Water coursed down the roads and dry stream beds became lively rivers. A brand new river coursed through the village where there's only ever been a dry gully before. I took this photo standing on the little bridge leading into the village. Notice the trees midstream. 

 

Brand new river

 

Then we made an important discovery. Our roof leaks. Water ran down our dining room wall. Joe and I rescued the bookcase then rushed around collecting buckets, pots and pans to catch the water. This continued for days. 

 

When Paco, our next door neighbour came up for the weekend, we showed him. Paco shrugged. “All Spanish roofs leak,” he said, as though that was common knowledge. Do they? We didn’t know that. 

 

So we carried on mopping and emptying our saucepans. It’s strange how you become accustomed to things; after a few days, the ‘drip...drip’ became just a background sound. In fact the drips were often quite musical... 

 

Catching dripsCatching dripsCatching dripsWhen we finally emerged from our house to go shopping, we very nearly didn’t make it. The only road into the village has never been good, but the constant rain had ensured that it became much worse. Massive boulders had broken away from the rock face and rolled down, blocking the road.

 

Fortunately, someone had pushed them aside into a pile (perhaps Geronimo with Uncle Felix and his mule?) leaving just enough room for a car to pass. A little nerve-racking as there’s a sheer drop on the other side... But we made it safely down the mountain to the shops to get our groceries.

 

Rocks in the road

 

While we were out, a house in our street lost the fight against the deluge, and collapsed. Luckily it was derelict, but it served as a reminder of the power of the elements, and stopped us moaning about our leaky roof.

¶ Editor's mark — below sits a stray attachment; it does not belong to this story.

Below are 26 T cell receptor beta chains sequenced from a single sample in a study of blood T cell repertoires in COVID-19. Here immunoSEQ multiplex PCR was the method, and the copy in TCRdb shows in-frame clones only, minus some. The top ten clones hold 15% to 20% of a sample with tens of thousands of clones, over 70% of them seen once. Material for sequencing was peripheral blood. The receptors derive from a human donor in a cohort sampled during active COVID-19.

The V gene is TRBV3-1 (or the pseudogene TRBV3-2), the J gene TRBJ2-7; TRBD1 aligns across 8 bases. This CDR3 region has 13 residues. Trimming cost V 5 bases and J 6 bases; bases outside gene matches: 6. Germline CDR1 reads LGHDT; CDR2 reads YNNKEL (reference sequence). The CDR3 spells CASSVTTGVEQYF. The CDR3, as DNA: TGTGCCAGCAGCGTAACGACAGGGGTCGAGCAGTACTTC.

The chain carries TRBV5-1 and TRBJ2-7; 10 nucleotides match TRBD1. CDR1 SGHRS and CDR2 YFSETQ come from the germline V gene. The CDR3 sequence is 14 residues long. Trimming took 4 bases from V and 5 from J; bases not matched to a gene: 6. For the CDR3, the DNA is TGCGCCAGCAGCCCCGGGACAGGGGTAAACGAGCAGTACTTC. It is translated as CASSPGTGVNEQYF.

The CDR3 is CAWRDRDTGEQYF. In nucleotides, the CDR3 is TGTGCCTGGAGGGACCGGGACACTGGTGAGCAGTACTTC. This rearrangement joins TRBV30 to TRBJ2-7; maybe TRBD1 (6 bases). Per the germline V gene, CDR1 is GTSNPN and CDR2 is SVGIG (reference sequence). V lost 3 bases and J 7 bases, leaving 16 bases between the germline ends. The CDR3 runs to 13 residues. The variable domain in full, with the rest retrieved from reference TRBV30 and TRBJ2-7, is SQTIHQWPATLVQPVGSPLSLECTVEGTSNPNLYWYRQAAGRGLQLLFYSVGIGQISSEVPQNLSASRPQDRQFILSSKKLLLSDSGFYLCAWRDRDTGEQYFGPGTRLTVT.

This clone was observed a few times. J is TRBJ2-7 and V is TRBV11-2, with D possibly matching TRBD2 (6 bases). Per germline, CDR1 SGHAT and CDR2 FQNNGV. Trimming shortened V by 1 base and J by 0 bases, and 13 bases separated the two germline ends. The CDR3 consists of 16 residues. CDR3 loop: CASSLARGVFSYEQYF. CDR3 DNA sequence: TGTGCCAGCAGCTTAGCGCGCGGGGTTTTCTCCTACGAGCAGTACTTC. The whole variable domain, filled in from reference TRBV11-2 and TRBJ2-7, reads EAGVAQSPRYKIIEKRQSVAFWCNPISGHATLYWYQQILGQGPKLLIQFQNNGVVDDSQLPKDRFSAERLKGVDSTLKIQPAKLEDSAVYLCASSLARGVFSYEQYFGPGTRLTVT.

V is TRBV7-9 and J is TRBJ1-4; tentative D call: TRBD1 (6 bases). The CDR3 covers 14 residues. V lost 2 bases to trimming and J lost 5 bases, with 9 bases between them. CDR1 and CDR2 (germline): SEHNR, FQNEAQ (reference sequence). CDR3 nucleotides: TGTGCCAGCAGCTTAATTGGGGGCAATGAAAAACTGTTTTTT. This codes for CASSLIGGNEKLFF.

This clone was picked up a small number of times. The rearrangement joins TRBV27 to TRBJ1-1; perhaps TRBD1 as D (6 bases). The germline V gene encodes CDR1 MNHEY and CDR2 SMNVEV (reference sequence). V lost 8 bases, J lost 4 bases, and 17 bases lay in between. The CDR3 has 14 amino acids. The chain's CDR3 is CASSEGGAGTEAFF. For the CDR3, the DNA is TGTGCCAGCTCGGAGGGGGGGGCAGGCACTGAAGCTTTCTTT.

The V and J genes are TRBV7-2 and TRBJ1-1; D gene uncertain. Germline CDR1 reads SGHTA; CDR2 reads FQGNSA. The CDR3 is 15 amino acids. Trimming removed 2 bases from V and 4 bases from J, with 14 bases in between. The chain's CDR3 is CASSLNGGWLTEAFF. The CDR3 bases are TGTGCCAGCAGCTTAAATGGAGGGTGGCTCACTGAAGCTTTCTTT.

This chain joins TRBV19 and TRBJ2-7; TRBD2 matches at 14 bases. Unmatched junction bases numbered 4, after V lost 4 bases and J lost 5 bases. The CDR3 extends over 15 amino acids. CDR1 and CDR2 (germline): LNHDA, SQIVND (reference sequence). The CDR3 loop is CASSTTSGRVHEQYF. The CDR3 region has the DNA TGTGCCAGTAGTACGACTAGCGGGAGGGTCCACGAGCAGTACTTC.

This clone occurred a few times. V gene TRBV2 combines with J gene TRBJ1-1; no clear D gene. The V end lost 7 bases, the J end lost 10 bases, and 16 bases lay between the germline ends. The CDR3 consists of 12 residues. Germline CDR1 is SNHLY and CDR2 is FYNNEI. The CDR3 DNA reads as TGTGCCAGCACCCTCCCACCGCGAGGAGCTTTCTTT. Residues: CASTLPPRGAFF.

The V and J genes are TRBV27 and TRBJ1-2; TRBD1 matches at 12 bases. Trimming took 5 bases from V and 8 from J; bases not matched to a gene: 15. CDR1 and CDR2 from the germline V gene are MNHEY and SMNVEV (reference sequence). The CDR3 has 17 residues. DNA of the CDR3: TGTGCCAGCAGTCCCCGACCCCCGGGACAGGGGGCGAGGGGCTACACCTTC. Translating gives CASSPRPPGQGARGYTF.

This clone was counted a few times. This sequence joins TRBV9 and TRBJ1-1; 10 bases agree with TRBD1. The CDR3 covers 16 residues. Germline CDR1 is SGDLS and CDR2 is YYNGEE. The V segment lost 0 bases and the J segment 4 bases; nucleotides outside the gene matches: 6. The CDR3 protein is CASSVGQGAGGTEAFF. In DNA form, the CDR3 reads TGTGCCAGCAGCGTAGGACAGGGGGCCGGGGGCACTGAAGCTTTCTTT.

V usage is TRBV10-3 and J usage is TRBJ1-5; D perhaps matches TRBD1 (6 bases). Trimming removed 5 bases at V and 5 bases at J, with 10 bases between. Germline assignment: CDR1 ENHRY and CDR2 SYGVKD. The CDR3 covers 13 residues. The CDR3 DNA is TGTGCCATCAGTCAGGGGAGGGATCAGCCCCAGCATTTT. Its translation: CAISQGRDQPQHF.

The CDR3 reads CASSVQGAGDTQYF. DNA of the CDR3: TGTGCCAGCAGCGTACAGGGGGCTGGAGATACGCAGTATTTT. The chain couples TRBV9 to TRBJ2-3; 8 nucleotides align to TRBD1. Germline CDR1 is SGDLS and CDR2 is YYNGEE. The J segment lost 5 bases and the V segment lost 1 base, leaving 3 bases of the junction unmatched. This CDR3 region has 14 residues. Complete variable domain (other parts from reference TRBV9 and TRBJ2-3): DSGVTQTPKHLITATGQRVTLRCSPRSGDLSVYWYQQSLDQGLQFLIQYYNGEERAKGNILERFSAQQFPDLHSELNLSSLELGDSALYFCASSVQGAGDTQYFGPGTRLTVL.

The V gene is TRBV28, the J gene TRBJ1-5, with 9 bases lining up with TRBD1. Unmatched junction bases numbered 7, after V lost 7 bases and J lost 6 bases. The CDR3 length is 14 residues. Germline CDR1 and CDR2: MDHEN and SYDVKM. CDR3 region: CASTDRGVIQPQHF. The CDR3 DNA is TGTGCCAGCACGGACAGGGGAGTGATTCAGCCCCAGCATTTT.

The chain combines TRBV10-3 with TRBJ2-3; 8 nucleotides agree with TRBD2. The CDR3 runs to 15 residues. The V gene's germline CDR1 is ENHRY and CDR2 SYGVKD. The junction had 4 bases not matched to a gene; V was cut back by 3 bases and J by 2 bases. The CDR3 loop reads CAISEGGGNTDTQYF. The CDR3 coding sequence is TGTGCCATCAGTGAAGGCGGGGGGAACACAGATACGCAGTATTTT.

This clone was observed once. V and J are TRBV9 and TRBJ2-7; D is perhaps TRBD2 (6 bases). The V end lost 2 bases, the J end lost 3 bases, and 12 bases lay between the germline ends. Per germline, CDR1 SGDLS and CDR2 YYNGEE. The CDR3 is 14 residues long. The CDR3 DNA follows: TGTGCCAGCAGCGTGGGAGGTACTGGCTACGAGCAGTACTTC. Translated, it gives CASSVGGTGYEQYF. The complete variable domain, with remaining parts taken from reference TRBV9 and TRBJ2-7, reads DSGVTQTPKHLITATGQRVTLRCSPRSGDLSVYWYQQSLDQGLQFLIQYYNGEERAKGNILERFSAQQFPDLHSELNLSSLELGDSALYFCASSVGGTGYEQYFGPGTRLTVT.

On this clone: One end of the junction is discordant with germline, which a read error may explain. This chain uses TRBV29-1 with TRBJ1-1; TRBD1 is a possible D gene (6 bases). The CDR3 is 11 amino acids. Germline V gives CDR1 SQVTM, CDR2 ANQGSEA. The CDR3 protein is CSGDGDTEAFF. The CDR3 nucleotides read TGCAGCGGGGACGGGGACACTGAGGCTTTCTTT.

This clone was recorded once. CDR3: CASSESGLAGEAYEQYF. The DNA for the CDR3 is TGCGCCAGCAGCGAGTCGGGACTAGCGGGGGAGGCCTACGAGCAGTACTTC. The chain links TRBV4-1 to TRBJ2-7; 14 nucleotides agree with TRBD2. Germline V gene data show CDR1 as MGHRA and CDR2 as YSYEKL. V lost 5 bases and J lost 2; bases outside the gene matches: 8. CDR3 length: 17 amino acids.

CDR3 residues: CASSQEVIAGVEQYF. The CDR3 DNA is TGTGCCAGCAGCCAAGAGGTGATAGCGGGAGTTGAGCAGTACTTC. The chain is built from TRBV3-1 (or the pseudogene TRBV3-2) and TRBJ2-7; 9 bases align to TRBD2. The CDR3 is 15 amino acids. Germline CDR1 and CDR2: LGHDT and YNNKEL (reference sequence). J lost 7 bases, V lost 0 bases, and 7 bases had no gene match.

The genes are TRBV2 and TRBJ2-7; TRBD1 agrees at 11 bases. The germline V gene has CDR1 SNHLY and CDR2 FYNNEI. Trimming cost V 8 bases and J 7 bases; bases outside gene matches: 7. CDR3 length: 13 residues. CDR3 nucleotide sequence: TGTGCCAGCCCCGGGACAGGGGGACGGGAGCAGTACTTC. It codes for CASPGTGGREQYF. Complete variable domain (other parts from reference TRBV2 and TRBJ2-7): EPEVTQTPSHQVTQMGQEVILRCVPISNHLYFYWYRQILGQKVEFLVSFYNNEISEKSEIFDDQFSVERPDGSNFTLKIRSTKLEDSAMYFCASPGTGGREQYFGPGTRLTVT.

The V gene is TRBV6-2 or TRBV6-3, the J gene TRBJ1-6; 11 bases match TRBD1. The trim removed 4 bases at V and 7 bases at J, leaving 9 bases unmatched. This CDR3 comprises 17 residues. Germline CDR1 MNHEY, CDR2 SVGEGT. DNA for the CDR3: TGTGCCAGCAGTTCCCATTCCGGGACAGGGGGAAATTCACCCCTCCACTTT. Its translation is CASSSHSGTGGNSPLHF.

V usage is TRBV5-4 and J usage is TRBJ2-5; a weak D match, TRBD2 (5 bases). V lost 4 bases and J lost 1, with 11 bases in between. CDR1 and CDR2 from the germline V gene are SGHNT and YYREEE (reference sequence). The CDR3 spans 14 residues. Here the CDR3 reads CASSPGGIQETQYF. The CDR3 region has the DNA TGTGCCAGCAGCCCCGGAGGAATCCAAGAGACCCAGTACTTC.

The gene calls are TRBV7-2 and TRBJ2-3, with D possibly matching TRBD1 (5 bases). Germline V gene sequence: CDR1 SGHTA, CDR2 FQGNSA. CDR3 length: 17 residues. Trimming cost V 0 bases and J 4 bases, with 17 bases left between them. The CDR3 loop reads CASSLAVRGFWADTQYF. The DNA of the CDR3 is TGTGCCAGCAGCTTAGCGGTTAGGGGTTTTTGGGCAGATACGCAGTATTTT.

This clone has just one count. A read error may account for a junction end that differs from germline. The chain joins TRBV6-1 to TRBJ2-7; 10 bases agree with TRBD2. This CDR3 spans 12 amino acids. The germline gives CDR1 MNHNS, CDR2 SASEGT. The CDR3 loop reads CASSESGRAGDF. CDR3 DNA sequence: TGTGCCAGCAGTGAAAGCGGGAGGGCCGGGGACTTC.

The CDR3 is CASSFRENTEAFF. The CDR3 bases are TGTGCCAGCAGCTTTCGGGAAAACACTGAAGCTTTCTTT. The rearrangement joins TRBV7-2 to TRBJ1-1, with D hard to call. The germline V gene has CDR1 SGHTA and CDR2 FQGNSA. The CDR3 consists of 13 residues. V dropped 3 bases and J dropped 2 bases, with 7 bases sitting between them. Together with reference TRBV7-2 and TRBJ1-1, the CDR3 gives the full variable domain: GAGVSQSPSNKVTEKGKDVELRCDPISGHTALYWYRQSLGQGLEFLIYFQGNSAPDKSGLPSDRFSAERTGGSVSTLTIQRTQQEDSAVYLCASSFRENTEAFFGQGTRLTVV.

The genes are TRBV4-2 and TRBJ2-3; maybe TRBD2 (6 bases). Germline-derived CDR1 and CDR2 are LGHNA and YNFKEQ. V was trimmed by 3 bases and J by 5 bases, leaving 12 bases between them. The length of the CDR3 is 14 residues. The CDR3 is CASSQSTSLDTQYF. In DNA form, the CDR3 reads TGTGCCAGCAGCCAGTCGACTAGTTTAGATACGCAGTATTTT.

Collapsed house

 

Victoria 



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Nag, nag, nag to get what you want...
12 March 2010

Why move to Spain? Why live in a tiny mountain village, with only six permanent residents, no shop and half an hour away from the nearest big town?

For my first blog post for EOS, I thought I'd shoot back in time, and explain how Joe and I ended up leaving England for the village of El Hoyo, tucked away in the Alpujarra mountains.

It was my fault, of course. Joe was about to retire and already dreaming of a tension-free life, lounging in his dressing-gown all day, writing his masterpiece and perhaps diverting himself with the odd mathematical problem.

But, no, I had other ideas. I had plenty of reasons, some vague, some more solid.

So one particularly cold, wet Bank Holiday, I broached the subject. I gabbled on about the weather, the cost of living being cheaper in Spain, the pace of life slower, etc, etc.